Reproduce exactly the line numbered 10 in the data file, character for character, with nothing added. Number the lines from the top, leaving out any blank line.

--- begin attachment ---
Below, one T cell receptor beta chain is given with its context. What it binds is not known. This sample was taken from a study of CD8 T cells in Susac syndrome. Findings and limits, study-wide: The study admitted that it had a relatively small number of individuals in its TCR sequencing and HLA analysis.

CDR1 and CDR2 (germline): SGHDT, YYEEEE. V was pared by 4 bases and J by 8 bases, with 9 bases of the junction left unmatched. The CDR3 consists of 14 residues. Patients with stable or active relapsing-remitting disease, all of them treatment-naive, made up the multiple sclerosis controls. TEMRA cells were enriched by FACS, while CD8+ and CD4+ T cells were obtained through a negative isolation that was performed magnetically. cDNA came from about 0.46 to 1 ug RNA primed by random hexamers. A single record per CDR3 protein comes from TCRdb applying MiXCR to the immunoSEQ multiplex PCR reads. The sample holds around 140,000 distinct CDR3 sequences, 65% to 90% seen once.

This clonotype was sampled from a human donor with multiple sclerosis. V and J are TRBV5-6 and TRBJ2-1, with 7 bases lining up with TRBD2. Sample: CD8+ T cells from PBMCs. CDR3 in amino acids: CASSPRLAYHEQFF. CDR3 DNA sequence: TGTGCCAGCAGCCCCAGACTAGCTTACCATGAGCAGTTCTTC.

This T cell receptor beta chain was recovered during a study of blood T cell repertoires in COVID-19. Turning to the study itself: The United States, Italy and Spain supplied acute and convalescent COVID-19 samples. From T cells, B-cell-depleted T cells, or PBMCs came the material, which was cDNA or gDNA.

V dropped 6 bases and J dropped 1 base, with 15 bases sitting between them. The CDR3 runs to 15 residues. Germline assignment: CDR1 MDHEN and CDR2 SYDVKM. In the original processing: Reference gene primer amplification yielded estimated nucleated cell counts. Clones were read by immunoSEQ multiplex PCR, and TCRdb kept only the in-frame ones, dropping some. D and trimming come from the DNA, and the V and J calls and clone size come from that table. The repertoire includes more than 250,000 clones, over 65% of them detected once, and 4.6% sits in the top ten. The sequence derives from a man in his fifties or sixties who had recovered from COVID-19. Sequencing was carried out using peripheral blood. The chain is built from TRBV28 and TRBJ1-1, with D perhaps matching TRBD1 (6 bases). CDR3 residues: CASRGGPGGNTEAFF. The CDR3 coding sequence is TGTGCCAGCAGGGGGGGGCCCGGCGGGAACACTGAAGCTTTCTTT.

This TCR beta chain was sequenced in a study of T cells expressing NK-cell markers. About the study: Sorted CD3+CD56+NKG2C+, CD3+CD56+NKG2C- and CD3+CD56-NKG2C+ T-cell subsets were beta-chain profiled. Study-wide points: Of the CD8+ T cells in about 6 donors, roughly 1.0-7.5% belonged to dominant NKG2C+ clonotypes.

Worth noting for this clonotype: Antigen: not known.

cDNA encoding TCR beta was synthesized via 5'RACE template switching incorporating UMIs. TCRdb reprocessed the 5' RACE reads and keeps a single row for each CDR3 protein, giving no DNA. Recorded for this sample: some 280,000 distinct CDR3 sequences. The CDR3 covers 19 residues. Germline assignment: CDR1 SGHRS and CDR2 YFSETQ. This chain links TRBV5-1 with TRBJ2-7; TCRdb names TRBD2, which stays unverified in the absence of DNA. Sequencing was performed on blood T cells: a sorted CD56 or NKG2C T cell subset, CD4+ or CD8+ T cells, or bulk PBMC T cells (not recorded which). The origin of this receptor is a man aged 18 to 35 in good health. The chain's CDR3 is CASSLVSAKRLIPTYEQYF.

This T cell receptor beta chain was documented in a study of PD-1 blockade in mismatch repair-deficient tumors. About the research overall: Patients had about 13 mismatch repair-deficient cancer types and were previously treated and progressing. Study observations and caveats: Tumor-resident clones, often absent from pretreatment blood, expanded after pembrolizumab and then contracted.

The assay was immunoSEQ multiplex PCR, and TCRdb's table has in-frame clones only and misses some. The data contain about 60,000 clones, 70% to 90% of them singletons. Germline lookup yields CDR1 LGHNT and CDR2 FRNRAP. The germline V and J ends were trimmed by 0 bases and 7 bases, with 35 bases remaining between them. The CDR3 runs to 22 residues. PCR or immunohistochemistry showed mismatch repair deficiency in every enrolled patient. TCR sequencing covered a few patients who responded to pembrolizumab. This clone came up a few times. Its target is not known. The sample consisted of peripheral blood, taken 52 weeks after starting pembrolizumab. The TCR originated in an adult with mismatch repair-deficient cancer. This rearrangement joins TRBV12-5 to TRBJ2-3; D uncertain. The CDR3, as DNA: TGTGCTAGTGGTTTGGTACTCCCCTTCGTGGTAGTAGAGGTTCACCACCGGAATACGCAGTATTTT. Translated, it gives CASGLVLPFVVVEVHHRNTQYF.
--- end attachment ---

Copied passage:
The assay was immunoSEQ multiplex PCR, and TCRdb's table has in-frame clones only and misses some. The data contain about 60,000 clones, 70% to 90% of them singletons. Germline lookup yields CDR1 LGHNT and CDR2 FRNRAP. The germline V and J ends were trimmed by 0 bases and 7 bases, with 35 bases remaining between them. The CDR3 runs to 22 residues. PCR or immunohistochemistry showed mismatch repair deficiency in every enrolled patient. TCR sequencing covered a few patients who responded to pembrolizumab. This clone came up a few times. Its target is not known. The sample consisted of peripheral blood, taken 52 weeks after starting pembrolizumab. The TCR originated in an adult with mismatch repair-deficient cancer. This rearrangement joins TRBV12-5 to TRBJ2-3; D uncertain. The CDR3, as DNA: TGTGCTAGTGGTTTGGTACTCCCCTTCGTGGTAGTAGAGGTTCACCACCGGAATACGCAGTATTTT. Translated, it gives CASGLVLPFVVVEVHHRNTQYF.